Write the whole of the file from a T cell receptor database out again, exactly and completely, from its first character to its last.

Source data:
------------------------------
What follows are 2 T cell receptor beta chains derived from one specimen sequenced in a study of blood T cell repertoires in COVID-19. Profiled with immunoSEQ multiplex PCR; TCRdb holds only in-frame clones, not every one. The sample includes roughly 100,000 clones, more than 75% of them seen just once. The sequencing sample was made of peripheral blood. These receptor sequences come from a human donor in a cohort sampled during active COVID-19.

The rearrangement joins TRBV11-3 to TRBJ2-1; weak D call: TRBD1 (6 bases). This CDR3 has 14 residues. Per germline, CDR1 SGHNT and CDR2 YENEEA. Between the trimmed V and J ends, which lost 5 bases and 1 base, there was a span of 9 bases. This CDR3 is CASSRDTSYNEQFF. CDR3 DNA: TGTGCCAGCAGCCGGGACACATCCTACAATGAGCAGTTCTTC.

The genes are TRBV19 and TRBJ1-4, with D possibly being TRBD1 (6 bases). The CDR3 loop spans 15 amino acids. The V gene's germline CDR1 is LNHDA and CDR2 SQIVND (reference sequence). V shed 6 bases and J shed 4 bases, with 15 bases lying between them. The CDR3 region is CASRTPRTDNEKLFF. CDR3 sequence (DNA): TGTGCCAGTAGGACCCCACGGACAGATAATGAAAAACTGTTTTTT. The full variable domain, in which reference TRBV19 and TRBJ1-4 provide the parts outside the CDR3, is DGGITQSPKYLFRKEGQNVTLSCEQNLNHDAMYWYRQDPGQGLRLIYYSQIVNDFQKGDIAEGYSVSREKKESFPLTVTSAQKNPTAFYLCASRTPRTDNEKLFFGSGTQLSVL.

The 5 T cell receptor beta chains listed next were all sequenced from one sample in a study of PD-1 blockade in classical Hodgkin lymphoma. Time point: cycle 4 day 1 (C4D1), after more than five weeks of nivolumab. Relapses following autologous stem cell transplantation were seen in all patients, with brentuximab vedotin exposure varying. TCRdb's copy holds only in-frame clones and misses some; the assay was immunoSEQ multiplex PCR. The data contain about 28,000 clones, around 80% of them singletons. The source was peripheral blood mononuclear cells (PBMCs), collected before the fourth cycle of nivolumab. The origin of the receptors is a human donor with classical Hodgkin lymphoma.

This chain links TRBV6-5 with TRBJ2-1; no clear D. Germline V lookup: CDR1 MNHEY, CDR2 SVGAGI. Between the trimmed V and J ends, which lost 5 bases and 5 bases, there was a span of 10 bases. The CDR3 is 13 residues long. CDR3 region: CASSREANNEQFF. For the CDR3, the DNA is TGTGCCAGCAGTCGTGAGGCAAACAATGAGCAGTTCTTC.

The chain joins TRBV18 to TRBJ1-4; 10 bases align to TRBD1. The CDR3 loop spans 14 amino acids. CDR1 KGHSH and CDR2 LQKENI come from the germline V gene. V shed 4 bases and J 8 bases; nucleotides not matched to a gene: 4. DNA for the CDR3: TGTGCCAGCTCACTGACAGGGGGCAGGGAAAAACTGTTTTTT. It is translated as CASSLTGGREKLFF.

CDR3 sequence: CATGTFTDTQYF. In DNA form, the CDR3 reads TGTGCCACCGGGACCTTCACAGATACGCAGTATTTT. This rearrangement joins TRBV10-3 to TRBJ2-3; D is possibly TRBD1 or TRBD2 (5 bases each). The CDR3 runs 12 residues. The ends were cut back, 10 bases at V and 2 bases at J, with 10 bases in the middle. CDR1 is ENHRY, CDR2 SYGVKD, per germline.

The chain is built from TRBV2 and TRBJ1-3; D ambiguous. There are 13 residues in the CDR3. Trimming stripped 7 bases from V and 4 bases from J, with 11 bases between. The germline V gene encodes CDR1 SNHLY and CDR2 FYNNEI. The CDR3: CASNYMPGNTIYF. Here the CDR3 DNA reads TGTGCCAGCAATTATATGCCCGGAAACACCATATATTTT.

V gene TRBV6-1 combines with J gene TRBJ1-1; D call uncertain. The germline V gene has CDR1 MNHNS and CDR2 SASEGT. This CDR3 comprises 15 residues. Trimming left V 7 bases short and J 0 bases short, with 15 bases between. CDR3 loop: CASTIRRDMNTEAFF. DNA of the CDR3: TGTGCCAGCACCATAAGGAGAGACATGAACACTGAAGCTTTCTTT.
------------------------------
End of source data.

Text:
What follows are 2 T cell receptor beta chains derived from one specimen sequenced in a study of blood T cell repertoires in COVID-19. Profiled with immunoSEQ multiplex PCR; TCRdb holds only in-frame clones, not every one. The sample includes roughly 100,000 clones, more than 75% of them seen just once. The sequencing sample was made of peripheral blood. These receptor sequences come from a human donor in a cohort sampled during active COVID-19.

The rearrangement joins TRBV11-3 to TRBJ2-1; weak D call: TRBD1 (6 bases). This CDR3 has 14 residues. Per germline, CDR1 SGHNT and CDR2 YENEEA. Between the trimmed V and J ends, which lost 5 bases and 1 base, there was a span of 9 bases. This CDR3 is CASSRDTSYNEQFF. CDR3 DNA: TGTGCCAGCAGCCGGGACACATCCTACAATGAGCAGTTCTTC.

The genes are TRBV19 and TRBJ1-4, with D possibly being TRBD1 (6 bases). The CDR3 loop spans 15 amino acids. The V gene's germline CDR1 is LNHDA and CDR2 SQIVND (reference sequence). V shed 6 bases and J shed 4 bases, with 15 bases lying between them. The CDR3 region is CASRTPRTDNEKLFF. CDR3 sequence (DNA): TGTGCCAGTAGGACCCCACGGACAGATAATGAAAAACTGTTTTTT. The full variable domain, in which reference TRBV19 and TRBJ1-4 provide the parts outside the CDR3, is DGGITQSPKYLFRKEGQNVTLSCEQNLNHDAMYWYRQDPGQGLRLIYYSQIVNDFQKGDIAEGYSVSREKKESFPLTVTSAQKNPTAFYLCASRTPRTDNEKLFFGSGTQLSVL.

The 5 T cell receptor beta chains listed next were all sequenced from one sample in a study of PD-1 blockade in classical Hodgkin lymphoma. Time point: cycle 4 day 1 (C4D1), after more than five weeks of nivolumab. Relapses following autologous stem cell transplantation were seen in all patients, with brentuximab vedotin exposure varying. TCRdb's copy holds only in-frame clones and misses some; the assay was immunoSEQ multiplex PCR. The data contain about 28,000 clones, around 80% of them singletons. The source was peripheral blood mononuclear cells (PBMCs), collected before the fourth cycle of nivolumab. The origin of the receptors is a human donor with classical Hodgkin lymphoma.

This chain links TRBV6-5 with TRBJ2-1; no clear D. Germline V lookup: CDR1 MNHEY, CDR2 SVGAGI. Between the trimmed V and J ends, which lost 5 bases and 5 bases, there was a span of 10 bases. The CDR3 is 13 residues long. CDR3 region: CASSREANNEQFF. For the CDR3, the DNA is TGTGCCAGCAGTCGTGAGGCAAACAATGAGCAGTTCTTC.

The chain joins TRBV18 to TRBJ1-4; 10 bases align to TRBD1. The CDR3 loop spans 14 amino acids. CDR1 KGHSH and CDR2 LQKENI come from the germline V gene. V shed 4 bases and J 8 bases; nucleotides not matched to a gene: 4. DNA for the CDR3: TGTGCCAGCTCACTGACAGGGGGCAGGGAAAAACTGTTTTTT. It is translated as CASSLTGGREKLFF.

CDR3 sequence: CATGTFTDTQYF. In DNA form, the CDR3 reads TGTGCCACCGGGACCTTCACAGATACGCAGTATTTT. This rearrangement joins TRBV10-3 to TRBJ2-3; D is possibly TRBD1 or TRBD2 (5 bases each). The CDR3 runs 12 residues. The ends were cut back, 10 bases at V and 2 bases at J, with 10 bases in the middle. CDR1 is ENHRY, CDR2 SYGVKD, per germline.

The chain is built from TRBV2 and TRBJ1-3; D ambiguous. There are 13 residues in the CDR3. Trimming stripped 7 bases from V and 4 bases from J, with 11 bases between. The germline V gene encodes CDR1 SNHLY and CDR2 FYNNEI. The CDR3: CASNYMPGNTIYF. Here the CDR3 DNA reads TGTGCCAGCAATTATATGCCCGGAAACACCATATATTTT.

V gene TRBV6-1 combines with J gene TRBJ1-1; D call uncertain. The germline V gene has CDR1 MNHNS and CDR2 SASEGT. This CDR3 comprises 15 residues. Trimming left V 7 bases short and J 0 bases short, with 15 bases between. CDR3 loop: CASTIRRDMNTEAFF. DNA of the CDR3: TGTGCCAGCACCATAAGGAGAGACATGAACACTGAAGCTTTCTTT.